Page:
farse_sm.jpg EneryVIII.jpg

Tuesday, October 20, 2009

At last...

An answer to long-posed question.

Monday, June 29, 2009


Oh, post something, for goo'ness sakes.

I am so sick of looking at that same bloody thing, over and over, day in day out.



Anyone who can watch this and not love it is dead to me.

Wednesday, August 13, 2008

Thirty Years Ago Today...

Thirty years ago; this awkward, scruffy, hippy-haired, rotten-mouthed, teen-fugged lump, still fifteen, began his first day of work.

Thirty damned years: long enough to break a year-long silence.

Feeling old today. But not too old, not yet. Back then, on that day and in that place, there were men who'd worked forty years and more, every day of which spent in that same grim shipyard.

Well: I escaped that fate at least; as indeed I had another just by being there - the only viable alternative to the 'yard was a job "doon the Pit", as they say, digging coal.

First day of a four-year apprenticeship (remember those?), and I loved almost every minute of it. Started smoking in those first few weeks, tied to metalwork benches learning to file, and saw, and "chip" with a chisel. Loved it all indeed, though I was, the whole time and ever after, a most useless sparky.

Must have been two hundred boys started work that day - no female apprentices for another year or so - most of them not knowing what their trade would be. There'd been an exam in early spring, that we'd all passed, but trade choices were dispensed by rank - the higher you'd scored the likelier you were to be granted a trade you preferred. There were a ton of trades available - can't remember them all now, and some may even be extinct - but the big three were Electrical Fitter (sparkys), Mechanical Fitter (meccys), and Shipwright (chippys). Or if that didn't take your fancy you could be a Joiner (carpenter), a Boilermaker, a Welder; or even a Pattern-maker, who'd carve patterns for castings in the Foundry, a Sailmaker or a Rigger.

What do I remember of it? A boyish excitement, that stayed. A large black toolbox filled with gleaming tools that, sure as the sun never shines on Cowdenbeath, did not. Of being introduced to the clock, and clock-cards to be stamped in and out; to the Recorders whose job it was to read the cards and tally time and MULCTs; to the ubiquitous green overalls we all had to wear, and the complaints of a militant protestant boy who insisted he'd only ever wear white. And our instructors, all idling their time till retirement teaching teenage boys to cut and crimp, and all the rest. All white-haired and easy prey... old DH with his hearing aid that never worked; or old AS, all Captain Mainwairing, with a son in the Hong Kong police; or my first instructor, TS, who chewed his nails to the knuckle. These guys, how they survived a month at that job I'll never know: when things blew up they were always so shocked, and confused. Never worked out that it was us doing the whistling, not the hearing aid; or that it was us who'd screwed the lock on their office door so they couldn't reach their fiercely-screaming kettle, spewing all that steam. Only one of them, gravel-voiced ST, the oldest too, knew what to expect, had seen and swatted every trick there was, the only one never taken by surprise. Who laughed all the same.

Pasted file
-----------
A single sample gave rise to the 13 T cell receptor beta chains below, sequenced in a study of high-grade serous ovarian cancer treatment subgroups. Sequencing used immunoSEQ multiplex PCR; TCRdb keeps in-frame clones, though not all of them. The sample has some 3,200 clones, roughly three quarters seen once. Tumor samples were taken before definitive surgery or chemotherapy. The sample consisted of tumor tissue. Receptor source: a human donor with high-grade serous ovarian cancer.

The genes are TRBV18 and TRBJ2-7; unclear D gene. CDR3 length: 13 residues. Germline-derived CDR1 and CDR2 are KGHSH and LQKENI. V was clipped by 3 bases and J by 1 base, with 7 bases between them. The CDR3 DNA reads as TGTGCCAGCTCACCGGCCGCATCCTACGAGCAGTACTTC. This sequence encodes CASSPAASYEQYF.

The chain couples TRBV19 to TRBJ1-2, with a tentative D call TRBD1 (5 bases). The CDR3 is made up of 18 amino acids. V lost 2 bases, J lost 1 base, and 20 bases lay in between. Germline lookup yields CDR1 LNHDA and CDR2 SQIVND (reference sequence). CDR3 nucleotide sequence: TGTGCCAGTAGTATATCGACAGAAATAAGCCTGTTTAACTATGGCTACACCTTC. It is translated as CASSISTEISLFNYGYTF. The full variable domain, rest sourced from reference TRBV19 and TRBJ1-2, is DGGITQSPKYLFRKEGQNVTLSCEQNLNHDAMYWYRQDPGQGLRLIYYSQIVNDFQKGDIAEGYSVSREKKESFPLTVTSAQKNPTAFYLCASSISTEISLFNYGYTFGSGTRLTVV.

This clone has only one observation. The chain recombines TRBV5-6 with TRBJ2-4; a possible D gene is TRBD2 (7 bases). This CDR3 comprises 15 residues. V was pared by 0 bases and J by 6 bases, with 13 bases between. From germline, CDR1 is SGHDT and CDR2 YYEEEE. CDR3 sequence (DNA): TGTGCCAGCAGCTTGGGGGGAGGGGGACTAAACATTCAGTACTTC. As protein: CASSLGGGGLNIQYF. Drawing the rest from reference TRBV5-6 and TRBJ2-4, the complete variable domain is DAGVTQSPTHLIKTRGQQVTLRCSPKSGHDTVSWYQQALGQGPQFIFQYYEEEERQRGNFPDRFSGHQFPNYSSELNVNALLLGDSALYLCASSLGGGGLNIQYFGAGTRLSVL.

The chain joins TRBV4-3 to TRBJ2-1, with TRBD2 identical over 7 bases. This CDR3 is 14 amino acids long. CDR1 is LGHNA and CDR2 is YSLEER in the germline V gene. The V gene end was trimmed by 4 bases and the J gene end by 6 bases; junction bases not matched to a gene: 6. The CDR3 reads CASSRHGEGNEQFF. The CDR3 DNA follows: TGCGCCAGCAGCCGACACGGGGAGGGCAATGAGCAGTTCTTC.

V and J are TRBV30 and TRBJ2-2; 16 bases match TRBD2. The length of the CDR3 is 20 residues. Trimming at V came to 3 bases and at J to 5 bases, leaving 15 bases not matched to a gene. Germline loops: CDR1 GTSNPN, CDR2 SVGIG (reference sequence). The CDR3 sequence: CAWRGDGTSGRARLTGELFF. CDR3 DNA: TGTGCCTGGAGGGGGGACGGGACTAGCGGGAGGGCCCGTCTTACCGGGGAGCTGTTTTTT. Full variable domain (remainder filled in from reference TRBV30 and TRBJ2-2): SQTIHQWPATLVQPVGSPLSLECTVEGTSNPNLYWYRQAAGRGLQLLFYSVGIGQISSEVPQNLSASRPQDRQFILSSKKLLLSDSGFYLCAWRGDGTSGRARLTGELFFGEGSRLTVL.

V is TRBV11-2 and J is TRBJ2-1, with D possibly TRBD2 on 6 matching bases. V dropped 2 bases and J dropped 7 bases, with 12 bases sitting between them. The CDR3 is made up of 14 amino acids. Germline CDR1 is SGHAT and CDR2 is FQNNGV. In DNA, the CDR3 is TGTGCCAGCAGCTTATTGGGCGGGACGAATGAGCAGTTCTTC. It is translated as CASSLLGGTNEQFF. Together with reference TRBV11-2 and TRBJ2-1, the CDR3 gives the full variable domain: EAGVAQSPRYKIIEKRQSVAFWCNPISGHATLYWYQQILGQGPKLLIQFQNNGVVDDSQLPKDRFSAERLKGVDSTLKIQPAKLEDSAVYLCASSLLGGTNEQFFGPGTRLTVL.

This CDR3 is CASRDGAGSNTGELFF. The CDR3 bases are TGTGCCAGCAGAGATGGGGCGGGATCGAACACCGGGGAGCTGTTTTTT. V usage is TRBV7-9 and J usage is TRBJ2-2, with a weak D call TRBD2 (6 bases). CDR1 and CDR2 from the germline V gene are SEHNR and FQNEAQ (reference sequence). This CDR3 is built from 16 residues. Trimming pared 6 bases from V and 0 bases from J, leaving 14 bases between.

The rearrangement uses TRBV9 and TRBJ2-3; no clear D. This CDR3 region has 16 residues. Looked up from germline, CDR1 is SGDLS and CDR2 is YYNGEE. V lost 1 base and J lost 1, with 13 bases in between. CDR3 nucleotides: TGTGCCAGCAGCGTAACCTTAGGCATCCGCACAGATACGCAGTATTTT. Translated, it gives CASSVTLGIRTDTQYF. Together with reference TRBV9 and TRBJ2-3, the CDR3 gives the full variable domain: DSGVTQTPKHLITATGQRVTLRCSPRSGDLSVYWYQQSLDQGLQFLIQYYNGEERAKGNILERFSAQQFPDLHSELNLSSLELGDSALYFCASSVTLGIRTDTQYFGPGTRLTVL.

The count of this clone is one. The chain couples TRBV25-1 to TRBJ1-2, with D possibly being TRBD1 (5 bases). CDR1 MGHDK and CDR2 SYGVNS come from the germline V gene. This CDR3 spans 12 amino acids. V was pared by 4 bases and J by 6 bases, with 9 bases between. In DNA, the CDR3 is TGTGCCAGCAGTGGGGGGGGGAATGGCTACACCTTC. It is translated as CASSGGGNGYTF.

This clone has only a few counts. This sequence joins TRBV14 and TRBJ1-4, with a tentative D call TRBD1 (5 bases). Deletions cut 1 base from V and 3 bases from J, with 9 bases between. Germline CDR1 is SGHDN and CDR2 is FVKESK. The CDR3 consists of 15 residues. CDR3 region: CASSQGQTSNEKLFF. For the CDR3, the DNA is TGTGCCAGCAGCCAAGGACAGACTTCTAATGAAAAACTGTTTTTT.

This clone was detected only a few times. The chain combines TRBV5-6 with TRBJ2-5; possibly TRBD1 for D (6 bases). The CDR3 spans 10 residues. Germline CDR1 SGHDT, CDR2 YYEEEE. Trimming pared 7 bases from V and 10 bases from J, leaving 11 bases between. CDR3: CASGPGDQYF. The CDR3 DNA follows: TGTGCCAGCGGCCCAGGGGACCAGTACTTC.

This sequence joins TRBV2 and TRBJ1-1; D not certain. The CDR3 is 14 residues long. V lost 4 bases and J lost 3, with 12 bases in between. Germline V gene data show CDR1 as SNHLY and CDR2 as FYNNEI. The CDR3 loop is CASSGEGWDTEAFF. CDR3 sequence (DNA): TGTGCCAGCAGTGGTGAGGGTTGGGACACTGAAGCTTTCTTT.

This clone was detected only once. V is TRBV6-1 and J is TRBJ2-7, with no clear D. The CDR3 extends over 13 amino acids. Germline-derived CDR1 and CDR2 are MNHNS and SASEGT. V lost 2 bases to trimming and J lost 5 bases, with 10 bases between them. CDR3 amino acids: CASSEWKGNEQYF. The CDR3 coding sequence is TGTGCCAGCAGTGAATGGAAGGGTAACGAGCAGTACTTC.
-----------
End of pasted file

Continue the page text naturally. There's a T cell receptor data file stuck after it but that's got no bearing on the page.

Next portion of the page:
Aah. Long, long time ago. But for now, it's back to work.

Saturday, June 30, 2007

À la Recherche des Disques Perdus

I am a man of many, many petty and annoying neuroses, deprecated as the term may be. As with all such, the tiniest infraction causes unseemly distress; always real, and always way out-of-proportion to the [very] particular complaint. My kids have long known, for example, that the easiest way to Off The Old Man Without Being Caught would be to arrange for something sticky to fall onto his fingers while he is driving. I wouldn't think to stop the car, or pull over to the verge - I'd be so lost in eliminating horrorstory tackiness that I'd be over the cliff and into the sea before I knew it. Although it's entirely possible I might have signalled first.